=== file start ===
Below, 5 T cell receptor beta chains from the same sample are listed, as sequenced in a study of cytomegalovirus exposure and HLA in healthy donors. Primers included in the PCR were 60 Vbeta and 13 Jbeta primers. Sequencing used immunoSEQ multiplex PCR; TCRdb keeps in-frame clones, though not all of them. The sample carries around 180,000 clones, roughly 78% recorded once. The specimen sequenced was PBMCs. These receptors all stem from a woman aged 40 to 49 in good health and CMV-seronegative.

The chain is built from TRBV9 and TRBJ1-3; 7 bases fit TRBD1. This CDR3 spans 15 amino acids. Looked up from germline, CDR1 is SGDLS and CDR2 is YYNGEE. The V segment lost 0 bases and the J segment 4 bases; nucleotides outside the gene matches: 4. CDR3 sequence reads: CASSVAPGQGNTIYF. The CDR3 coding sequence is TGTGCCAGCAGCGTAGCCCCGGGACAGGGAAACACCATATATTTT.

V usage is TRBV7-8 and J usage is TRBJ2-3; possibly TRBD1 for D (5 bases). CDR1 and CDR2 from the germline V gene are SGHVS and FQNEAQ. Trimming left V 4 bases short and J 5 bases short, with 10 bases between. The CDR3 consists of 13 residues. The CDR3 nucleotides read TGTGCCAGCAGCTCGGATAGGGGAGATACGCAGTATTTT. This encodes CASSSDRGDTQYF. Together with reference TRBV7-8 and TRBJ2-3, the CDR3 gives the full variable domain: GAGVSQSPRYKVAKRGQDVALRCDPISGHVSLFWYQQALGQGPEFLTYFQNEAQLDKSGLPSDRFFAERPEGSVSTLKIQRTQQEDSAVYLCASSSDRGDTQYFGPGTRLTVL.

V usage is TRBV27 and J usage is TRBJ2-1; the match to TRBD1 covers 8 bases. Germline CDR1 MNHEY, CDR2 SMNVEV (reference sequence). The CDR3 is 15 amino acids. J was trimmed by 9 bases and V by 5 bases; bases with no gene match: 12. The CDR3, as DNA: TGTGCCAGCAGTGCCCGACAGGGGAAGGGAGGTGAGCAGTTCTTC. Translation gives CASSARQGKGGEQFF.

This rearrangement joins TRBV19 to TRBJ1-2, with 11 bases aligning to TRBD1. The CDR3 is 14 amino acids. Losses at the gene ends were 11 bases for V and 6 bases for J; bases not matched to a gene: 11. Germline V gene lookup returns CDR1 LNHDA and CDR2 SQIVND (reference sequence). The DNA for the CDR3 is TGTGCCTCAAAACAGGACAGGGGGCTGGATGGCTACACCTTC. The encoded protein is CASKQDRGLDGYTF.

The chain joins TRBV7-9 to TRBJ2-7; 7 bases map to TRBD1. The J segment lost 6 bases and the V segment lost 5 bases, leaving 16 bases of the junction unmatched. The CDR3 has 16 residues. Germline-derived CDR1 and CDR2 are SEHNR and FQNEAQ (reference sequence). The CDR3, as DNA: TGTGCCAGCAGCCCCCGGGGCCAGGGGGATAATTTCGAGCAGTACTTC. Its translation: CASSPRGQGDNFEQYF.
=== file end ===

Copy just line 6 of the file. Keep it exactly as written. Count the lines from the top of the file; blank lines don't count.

The chain joins TRBV7-9 to TRBJ2-7; 7 bases map to TRBD1. The J segment lost 6 bases and the V segment lost 5 bases, leaving 16 bases of the junction unmatched. The CDR3 has 16 residues. Germline-derived CDR1 and CDR2 are SEHNR and FQNEAQ (reference sequence). The CDR3, as DNA: TGTGCCAGCAGCCCCCGGGGCCAGGGGGATAATTTCGAGCAGTACTTC. Its translation: CASSPRGQGDNFEQYF.